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  #43  
Old Posted Jun 17, 2014, 12:25 AM
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The main difference between Buffalo and Rochester:

Buffalo is a red-hot Sahlen's town



Rochester is a white-hot Zweigle's town


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  #44  
Old Posted Jun 17, 2014, 8:42 AM
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Originally Posted by Austinlee View Post
Ive always wondered about the nuances of these cities as well. Interesting stuff.
I agree.
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  #45  
Old Posted Jun 19, 2014, 3:36 AM
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Quote:
Originally Posted by Wigs View Post
The main difference between Buffalo and Rochester:

Buffalo is a red-hot Sahlen's town



Rochester is a white-hot Zweigle's town


So you are saying both towns are a bunch of wieners?
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  #46  
Old Posted Oct 5, 2017, 1:07 PM
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Let's not make Buffalo sound like NYC ijs

Quote:
Originally Posted by Wizened Variations View Post
Buffalo and Rochester have a major difference: Buffalo is far closer to a huge world class city- Toronto- than Rochester is to any major metropolitan area.

whereas the trip from Rochester to NYC takes approximately 5:45 drive time This basically means that Toronto, from Buffalo, can be a one day affair, whereas traveling from Rochester to NYC would require an overnight stay.
So, I haven't lived in Western NY in 12 years. I live in Washington, DC. However, I'm confused by this statement. Rochester is about 45-60 mins from Buffalo. Therefore, it's about an hour more to get to Toronto from Rochester than it is from Buffalo. Therefore, it can be a day trip from Rochester to Toronto as well. I guess I don't get the point nor why NYC was even brought up. Seemed like a stretch.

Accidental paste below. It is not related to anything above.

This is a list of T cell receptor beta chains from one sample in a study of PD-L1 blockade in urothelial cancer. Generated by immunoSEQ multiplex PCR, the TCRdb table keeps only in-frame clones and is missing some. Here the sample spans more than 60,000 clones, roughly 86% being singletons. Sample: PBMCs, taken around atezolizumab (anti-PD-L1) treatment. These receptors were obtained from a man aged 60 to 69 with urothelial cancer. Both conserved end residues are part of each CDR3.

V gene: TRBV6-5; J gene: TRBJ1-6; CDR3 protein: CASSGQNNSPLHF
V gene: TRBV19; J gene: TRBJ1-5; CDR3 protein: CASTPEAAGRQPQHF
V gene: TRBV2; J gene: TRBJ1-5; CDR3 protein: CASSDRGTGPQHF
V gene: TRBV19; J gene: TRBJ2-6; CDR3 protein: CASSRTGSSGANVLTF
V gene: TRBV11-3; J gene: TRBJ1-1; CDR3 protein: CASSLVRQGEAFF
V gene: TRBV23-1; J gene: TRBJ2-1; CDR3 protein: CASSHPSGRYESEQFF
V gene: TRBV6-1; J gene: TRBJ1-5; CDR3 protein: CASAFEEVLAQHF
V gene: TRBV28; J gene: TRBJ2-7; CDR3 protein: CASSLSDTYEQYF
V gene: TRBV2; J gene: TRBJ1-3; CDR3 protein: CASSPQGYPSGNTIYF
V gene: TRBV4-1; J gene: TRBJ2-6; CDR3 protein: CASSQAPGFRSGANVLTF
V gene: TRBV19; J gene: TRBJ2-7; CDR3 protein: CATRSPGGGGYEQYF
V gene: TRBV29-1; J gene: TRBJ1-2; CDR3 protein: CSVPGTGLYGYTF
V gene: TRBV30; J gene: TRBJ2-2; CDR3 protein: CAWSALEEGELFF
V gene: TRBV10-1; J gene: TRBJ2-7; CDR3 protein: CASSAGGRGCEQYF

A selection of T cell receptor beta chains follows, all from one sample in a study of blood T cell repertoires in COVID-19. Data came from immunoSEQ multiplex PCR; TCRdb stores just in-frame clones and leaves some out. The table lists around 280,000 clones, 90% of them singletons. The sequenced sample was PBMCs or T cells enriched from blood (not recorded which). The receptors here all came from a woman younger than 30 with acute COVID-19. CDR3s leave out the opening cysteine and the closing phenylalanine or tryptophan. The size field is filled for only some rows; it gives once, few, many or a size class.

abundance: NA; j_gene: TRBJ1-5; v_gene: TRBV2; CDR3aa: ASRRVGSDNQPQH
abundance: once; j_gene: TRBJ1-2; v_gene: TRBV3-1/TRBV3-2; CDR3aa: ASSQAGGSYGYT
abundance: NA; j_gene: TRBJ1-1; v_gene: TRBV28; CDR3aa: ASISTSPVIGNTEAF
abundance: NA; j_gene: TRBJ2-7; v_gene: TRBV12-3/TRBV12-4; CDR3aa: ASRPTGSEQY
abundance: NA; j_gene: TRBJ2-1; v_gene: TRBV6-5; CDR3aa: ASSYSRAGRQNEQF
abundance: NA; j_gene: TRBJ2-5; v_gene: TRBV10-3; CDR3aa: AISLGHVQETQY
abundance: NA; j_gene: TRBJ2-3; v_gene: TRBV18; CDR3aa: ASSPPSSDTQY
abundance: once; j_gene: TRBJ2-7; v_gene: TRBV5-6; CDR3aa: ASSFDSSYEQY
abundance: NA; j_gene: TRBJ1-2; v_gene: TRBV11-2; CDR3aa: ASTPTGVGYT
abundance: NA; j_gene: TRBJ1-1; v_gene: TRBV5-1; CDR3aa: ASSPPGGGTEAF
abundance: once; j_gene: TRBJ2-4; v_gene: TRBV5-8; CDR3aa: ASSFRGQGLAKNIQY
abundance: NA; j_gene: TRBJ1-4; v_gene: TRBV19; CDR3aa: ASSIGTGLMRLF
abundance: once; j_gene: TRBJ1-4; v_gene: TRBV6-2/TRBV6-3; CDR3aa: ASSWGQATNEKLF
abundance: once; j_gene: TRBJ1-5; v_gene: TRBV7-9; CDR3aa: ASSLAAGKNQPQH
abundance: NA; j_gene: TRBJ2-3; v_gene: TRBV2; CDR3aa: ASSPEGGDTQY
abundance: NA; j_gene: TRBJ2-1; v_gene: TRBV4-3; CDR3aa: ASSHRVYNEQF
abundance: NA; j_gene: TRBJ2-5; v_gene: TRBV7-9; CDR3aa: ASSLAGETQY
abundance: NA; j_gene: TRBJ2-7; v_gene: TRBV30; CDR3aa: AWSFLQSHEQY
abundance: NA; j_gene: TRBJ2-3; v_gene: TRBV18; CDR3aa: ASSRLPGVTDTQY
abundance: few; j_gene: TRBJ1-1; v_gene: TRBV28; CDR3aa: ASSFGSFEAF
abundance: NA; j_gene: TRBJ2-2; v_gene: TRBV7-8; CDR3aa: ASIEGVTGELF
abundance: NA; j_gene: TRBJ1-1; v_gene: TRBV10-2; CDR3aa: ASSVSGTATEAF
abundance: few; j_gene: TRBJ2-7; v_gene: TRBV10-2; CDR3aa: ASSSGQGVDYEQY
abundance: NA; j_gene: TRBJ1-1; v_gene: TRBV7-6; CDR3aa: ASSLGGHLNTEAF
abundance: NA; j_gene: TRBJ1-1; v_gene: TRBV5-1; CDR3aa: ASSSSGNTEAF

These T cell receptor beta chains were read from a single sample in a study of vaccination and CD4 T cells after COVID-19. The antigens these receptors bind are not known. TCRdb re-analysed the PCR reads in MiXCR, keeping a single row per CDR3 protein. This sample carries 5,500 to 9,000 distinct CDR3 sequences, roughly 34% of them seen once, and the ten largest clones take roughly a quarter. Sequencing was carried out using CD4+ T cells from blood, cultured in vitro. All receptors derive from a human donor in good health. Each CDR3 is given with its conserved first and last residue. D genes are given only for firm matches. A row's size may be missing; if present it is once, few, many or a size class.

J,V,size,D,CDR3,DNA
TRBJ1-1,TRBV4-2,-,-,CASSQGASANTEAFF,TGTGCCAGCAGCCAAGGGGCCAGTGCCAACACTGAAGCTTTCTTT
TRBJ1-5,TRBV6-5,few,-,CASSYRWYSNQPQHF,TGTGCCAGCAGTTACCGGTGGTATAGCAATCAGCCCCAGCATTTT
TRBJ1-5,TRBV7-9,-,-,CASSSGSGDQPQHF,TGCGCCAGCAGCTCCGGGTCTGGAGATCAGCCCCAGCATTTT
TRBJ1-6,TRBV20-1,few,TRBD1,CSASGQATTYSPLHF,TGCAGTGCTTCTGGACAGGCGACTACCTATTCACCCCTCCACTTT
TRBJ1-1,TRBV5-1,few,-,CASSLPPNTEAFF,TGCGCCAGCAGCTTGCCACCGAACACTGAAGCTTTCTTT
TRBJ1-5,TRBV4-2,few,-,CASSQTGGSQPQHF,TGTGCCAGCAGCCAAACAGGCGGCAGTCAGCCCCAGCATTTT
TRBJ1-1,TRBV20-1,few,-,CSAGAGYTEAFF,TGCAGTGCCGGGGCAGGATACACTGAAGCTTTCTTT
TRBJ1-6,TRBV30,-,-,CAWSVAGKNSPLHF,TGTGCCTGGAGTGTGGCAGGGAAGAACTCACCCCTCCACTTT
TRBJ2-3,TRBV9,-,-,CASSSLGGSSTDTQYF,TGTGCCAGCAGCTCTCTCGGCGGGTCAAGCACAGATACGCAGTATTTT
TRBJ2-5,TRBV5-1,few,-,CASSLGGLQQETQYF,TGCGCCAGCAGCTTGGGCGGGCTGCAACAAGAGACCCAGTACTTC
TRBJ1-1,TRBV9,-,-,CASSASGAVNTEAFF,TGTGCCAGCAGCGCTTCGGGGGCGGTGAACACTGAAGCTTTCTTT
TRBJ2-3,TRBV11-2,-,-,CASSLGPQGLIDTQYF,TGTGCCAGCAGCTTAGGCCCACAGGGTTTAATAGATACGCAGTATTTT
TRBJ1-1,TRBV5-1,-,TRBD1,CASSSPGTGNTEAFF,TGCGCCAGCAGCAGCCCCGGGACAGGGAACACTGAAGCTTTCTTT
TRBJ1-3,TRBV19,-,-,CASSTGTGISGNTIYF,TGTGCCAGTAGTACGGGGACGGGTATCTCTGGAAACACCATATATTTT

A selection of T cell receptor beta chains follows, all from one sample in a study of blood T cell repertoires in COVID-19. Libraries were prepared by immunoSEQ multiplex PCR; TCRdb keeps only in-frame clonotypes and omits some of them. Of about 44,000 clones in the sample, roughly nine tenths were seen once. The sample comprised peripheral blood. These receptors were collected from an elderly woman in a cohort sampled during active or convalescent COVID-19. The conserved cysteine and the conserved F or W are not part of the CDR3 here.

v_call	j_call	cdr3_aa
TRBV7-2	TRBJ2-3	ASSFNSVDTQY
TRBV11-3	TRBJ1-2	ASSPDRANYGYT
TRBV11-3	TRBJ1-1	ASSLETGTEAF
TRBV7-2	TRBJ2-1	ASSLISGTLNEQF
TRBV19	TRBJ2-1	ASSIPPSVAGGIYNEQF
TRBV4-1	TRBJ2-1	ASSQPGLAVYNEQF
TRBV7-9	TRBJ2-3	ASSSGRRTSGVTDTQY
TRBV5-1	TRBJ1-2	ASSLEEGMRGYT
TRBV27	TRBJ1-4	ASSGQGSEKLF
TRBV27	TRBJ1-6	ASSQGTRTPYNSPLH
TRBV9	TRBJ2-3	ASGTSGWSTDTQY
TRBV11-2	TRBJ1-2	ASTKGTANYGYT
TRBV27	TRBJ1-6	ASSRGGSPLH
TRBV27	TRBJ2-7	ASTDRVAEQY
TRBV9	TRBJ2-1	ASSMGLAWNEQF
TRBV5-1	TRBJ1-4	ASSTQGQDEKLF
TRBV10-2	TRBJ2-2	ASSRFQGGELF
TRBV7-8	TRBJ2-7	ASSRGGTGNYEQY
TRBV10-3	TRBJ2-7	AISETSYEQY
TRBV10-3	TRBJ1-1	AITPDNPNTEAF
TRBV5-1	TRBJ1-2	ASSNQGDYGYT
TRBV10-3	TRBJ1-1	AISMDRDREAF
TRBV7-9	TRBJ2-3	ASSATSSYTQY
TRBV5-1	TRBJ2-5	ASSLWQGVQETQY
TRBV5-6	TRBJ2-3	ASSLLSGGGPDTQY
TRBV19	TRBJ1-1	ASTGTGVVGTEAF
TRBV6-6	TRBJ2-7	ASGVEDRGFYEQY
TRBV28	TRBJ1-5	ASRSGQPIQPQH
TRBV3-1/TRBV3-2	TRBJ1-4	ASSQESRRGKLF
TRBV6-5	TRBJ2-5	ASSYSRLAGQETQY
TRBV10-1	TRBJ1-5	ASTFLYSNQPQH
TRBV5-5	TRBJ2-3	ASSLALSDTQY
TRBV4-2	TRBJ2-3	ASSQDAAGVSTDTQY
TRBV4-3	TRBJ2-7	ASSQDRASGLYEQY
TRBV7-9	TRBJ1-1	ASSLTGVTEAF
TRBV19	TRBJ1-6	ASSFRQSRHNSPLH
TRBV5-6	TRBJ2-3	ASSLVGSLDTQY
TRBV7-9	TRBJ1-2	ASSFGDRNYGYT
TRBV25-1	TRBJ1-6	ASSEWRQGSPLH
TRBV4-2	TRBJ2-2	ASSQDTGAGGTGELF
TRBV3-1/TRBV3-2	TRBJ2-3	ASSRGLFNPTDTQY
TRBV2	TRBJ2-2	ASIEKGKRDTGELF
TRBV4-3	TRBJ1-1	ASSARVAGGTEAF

BOTH are mid size cities and NEITHER have anywhere remotely close to a large city feel. They both have rough areas. Neither will make you feel like you're in some big metropolitan city. Neither has a crime rate that should make you run for the hills. They are both nice places to raise kids. YES, Rochester is more economically sound and the growth rate is higher. BOTH have declining populations but Buffalo's is declining at a much faster pace. Right now they are very similar in population. However, the declining population will likely have Rochester passing Buffalo in population in the near future.

That's my synopsis as someone born and raised in western NY. I've spent tons of time in both places.
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  #47  
Old Posted Jul 11, 2019, 5:11 PM
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Interesting question.

Buffalo is perceived as the more blue collar city and Rochester the more white collar city. City proper demographics are quite similar in terms of Black population and share of college grads. But Rochester suburbs/metro more white collar over all. Trump did better in Erie County than Monroe County.